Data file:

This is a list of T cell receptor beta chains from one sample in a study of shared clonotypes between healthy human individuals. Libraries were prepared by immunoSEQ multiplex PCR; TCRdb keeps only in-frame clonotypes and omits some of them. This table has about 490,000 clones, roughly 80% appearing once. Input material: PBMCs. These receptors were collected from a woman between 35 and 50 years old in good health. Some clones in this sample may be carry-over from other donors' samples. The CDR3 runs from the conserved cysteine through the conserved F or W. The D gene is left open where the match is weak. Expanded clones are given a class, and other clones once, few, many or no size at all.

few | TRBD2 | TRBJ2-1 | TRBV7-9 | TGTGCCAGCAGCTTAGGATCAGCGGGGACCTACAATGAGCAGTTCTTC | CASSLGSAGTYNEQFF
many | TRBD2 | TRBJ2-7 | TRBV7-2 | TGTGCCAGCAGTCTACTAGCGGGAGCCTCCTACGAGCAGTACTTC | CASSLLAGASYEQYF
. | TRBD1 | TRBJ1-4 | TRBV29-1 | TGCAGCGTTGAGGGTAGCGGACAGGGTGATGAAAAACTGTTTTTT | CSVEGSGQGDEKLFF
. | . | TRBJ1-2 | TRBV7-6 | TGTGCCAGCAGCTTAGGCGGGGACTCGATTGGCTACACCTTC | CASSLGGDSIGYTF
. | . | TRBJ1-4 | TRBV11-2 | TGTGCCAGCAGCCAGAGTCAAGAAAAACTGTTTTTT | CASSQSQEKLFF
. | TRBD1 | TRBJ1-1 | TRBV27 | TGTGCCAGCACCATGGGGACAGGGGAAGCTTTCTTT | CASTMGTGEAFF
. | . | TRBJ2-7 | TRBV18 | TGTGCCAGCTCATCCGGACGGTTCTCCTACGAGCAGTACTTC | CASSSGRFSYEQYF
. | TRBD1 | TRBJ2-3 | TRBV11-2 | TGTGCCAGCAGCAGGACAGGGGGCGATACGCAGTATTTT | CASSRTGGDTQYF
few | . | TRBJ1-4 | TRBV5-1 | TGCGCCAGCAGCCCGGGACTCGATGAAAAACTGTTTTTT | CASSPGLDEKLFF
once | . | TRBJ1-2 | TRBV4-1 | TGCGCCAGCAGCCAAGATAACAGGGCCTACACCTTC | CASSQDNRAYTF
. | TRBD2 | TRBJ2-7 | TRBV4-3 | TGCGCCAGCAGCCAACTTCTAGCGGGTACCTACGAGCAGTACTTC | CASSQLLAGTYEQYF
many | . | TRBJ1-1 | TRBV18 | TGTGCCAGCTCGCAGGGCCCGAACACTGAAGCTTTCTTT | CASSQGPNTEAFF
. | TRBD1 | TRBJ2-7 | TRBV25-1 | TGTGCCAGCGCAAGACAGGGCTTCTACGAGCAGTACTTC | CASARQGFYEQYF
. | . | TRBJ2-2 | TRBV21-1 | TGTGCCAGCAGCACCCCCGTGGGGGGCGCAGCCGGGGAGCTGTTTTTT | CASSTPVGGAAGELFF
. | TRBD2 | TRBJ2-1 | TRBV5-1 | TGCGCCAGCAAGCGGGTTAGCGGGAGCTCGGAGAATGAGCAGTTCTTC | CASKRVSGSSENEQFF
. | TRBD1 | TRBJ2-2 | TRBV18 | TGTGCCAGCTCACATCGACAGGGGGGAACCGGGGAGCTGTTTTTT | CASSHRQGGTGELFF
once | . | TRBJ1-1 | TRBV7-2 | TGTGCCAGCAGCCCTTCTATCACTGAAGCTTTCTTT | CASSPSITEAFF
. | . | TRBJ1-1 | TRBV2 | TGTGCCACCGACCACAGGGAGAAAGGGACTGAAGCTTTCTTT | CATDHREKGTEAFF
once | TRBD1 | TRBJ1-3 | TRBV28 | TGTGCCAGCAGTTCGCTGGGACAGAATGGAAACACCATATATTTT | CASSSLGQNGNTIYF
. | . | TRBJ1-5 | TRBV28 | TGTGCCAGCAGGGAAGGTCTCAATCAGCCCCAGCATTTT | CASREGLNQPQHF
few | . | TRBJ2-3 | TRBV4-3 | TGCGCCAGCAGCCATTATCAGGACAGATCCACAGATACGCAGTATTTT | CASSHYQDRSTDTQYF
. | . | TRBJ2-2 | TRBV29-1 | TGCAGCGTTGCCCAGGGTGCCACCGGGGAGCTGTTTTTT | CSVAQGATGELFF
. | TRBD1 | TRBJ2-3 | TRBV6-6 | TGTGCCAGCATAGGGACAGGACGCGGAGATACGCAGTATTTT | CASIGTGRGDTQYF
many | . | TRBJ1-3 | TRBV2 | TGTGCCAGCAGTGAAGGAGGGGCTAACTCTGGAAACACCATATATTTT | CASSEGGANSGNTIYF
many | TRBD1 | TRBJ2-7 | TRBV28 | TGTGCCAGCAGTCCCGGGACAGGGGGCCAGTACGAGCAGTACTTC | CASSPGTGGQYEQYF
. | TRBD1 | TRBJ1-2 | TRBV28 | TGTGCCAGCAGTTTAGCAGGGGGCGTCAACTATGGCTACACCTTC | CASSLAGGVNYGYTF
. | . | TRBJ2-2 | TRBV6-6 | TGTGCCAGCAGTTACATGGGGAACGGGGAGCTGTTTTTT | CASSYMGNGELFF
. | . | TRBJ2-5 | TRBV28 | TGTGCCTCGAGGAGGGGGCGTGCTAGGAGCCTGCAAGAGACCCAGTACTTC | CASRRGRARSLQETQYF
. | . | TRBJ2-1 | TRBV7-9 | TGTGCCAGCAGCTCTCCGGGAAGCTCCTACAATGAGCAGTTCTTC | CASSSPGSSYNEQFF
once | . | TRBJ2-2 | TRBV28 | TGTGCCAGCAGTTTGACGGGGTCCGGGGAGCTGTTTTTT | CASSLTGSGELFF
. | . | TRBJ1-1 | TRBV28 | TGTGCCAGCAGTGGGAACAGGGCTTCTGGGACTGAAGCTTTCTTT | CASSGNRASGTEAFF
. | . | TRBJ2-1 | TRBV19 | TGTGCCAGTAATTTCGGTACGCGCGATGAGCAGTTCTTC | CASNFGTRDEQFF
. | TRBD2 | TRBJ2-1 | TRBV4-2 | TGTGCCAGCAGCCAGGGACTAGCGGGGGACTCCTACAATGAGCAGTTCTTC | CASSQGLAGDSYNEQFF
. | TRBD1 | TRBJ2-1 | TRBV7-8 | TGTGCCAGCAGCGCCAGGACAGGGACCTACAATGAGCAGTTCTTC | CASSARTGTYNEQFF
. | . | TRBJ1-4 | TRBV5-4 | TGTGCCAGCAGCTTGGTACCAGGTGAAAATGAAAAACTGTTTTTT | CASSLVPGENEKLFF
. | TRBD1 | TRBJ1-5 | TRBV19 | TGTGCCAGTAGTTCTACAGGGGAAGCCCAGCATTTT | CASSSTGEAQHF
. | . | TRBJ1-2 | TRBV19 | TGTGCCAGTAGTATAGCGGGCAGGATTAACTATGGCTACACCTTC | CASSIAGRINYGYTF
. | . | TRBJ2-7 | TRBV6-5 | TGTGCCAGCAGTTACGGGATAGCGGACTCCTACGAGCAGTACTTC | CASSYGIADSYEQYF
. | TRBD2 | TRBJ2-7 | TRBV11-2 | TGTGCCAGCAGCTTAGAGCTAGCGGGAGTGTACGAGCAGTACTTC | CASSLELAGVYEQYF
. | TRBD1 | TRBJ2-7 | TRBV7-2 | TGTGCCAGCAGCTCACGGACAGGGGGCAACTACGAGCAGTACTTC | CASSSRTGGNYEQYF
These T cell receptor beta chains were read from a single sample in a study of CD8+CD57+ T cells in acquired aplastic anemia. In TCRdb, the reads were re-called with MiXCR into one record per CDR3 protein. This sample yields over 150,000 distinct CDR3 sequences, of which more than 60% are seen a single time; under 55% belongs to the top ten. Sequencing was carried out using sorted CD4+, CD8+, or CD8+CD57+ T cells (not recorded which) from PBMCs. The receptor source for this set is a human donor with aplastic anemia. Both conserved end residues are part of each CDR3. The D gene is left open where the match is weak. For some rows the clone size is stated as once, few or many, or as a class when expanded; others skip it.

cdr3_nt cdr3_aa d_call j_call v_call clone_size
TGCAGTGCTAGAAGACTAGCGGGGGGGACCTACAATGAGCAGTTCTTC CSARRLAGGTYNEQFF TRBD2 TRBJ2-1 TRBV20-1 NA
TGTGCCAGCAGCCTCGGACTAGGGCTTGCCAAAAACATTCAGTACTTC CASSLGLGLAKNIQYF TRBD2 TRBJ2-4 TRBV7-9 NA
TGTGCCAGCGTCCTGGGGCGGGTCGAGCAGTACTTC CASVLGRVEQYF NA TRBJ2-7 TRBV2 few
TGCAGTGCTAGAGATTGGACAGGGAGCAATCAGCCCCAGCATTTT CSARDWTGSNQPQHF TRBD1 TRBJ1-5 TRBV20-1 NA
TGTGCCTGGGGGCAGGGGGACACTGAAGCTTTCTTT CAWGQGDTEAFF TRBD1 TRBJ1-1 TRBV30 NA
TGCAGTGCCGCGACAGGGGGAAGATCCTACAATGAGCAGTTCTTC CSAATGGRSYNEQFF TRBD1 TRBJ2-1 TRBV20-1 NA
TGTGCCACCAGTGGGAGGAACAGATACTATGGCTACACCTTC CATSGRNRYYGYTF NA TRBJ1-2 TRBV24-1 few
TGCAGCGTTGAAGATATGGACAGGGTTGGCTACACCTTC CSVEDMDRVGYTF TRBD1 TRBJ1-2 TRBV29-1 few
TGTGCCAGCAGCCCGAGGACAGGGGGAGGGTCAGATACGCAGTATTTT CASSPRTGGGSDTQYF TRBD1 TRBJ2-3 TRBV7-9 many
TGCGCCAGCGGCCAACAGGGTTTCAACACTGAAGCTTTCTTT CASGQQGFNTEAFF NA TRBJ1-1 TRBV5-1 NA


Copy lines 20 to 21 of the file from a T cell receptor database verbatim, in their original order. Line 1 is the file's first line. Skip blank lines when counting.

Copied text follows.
once | TRBD1 | TRBJ1-3 | TRBV28 | TGTGCCAGCAGTTCGCTGGGACAGAATGGAAACACCATATATTTT | CASSSLGQNGNTIYF
. | . | TRBJ1-5 | TRBV28 | TGTGCCAGCAGGGAAGGTCTCAATCAGCCCCAGCATTTT | CASREGLNQPQHF